Our mission

Our mission is to provide young people with a relevant education in a fast-changing world, and provide employers with the skilled workforce needed for UK industry to thrive. We offer young people the education they need today to equip them for tomorrow’s careers.

The challenge

Widening skills gap

Between 2011 and 2015, the UKCES Employer Skills Survey estimated that the number of vacancies due to skills shortages had more than doubled from 91,000 to 209,000. The numbers will now be much higher and this problem will only continue to grow unless we do something to plug the gap and provide the skilled workers employers need.

Skills mismatch

The CIPD’s 2018 report, ‘Over-skilled and underused’ found that 37% of workers have the skills to cope with more demanding duties, and that 12% lacked the skills needed to carry out their current job effectively. This suggests a skills mismatch – the UK is producing highly trained people but not in the areas where industry desperately needs technical skills.

Digital revolution

The ‘linear thinking’ skills prioritised by the current school system are precisely those that algorithms are able to perform much more quickly, profoundly and reliably than humans. The digital revolution will eliminate the need for these skills, placing a greater importance on transferable and digital skills.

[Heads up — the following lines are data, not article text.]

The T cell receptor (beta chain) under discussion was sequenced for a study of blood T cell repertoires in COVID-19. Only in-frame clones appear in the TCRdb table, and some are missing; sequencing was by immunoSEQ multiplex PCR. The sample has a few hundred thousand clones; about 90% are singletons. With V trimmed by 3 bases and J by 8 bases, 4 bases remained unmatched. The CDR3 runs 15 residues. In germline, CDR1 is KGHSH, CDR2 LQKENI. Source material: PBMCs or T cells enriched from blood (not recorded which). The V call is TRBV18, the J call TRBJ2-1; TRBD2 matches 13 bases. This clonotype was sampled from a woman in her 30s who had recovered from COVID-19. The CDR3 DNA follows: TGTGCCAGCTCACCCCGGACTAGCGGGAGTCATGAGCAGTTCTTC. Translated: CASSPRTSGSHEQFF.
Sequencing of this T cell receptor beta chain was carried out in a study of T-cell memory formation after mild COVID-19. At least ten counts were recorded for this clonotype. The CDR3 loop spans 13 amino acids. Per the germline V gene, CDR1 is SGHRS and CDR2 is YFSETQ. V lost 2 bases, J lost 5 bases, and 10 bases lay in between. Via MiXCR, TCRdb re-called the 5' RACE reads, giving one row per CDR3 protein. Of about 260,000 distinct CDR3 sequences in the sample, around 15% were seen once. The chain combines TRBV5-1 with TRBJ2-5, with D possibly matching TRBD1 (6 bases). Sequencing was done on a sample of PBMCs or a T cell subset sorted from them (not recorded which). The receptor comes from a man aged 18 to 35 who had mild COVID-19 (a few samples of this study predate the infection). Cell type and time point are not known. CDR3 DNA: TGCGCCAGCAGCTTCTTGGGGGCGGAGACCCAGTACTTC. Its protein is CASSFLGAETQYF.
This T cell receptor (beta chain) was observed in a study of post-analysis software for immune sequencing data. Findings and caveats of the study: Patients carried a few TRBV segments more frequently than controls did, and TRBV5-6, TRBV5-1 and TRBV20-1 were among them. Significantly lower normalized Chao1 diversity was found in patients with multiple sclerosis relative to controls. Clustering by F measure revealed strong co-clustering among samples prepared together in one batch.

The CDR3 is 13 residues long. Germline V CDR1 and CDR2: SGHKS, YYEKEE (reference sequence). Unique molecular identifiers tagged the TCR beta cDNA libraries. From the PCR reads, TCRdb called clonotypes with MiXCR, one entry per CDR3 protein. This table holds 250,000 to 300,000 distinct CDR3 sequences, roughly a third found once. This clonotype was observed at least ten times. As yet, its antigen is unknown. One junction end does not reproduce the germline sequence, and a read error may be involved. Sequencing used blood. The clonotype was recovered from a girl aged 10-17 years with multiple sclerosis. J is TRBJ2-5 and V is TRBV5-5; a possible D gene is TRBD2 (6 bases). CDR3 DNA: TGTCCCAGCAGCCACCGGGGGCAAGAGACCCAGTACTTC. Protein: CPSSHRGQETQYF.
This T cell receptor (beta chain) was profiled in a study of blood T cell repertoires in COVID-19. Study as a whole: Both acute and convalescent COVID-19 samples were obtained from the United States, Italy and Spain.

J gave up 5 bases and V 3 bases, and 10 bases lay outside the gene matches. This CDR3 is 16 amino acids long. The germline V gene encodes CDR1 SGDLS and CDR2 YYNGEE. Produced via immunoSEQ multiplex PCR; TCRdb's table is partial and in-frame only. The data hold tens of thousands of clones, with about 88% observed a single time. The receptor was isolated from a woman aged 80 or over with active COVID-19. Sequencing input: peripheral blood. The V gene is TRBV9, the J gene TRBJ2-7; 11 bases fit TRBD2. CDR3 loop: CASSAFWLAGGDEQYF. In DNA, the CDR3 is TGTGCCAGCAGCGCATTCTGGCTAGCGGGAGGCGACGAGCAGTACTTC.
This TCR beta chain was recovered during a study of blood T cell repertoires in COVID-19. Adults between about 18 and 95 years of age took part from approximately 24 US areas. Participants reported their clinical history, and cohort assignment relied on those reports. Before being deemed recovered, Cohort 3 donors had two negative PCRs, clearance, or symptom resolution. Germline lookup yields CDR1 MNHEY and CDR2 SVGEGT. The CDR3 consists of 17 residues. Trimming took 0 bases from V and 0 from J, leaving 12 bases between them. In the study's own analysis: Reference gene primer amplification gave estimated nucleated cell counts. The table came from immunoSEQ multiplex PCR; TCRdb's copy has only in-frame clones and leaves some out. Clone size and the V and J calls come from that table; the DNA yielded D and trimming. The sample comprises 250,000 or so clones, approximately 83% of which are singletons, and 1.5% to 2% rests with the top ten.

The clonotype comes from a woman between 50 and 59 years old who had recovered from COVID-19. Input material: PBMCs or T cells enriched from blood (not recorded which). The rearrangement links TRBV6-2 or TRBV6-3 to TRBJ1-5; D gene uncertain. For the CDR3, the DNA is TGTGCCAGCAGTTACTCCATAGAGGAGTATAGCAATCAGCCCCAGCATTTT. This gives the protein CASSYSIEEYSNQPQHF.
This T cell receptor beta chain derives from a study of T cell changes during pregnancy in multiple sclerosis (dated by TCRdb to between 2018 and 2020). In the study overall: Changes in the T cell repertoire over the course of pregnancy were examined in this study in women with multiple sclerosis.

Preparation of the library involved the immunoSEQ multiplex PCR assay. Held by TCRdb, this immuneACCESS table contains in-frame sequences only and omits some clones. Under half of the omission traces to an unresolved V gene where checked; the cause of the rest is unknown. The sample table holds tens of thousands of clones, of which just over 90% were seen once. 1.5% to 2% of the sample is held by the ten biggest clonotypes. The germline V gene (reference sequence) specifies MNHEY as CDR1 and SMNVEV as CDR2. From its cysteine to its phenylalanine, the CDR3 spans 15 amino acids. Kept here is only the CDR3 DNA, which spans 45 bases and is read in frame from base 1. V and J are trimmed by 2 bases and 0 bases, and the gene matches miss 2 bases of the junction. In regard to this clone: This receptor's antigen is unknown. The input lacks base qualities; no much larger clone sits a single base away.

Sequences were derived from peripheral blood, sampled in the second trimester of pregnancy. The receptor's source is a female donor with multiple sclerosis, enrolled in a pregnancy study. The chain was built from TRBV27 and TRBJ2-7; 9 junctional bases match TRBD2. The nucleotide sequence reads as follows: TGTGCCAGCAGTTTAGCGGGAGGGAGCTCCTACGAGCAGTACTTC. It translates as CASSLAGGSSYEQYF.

The solution

UTCs are established by companies and universities in areas of high demand for talent. They provide a bridge between the world of education and the world of work, training young people in the technical entrepreneurial skills and personal and collaborative skills needed to succeed in the modern workplace.

Each UTC works with a network of local industry partners to design a learning programme which covers not only the core curriculum of English, Maths, and Sciences, but also sought-after technical qualifications taught by specialist staff with industry standard equipment.

The UTC programme has a strong emphasis on employer engagement, including real-life project-based learning, which engages students and develops their personal attributes. On leaving a UTC, students have already established connections with local employers, have applied practical skills through project-based learning and are used to working in a professional environment.

This makes them highly employable and sets them up for a broad choice of pathways at 18 – whether that’s going to university, higher and degree apprenticeships, or directly into a career. The impressive track record of student destinations after leaving UTCs is testament to the quality of this distinctive educational experience.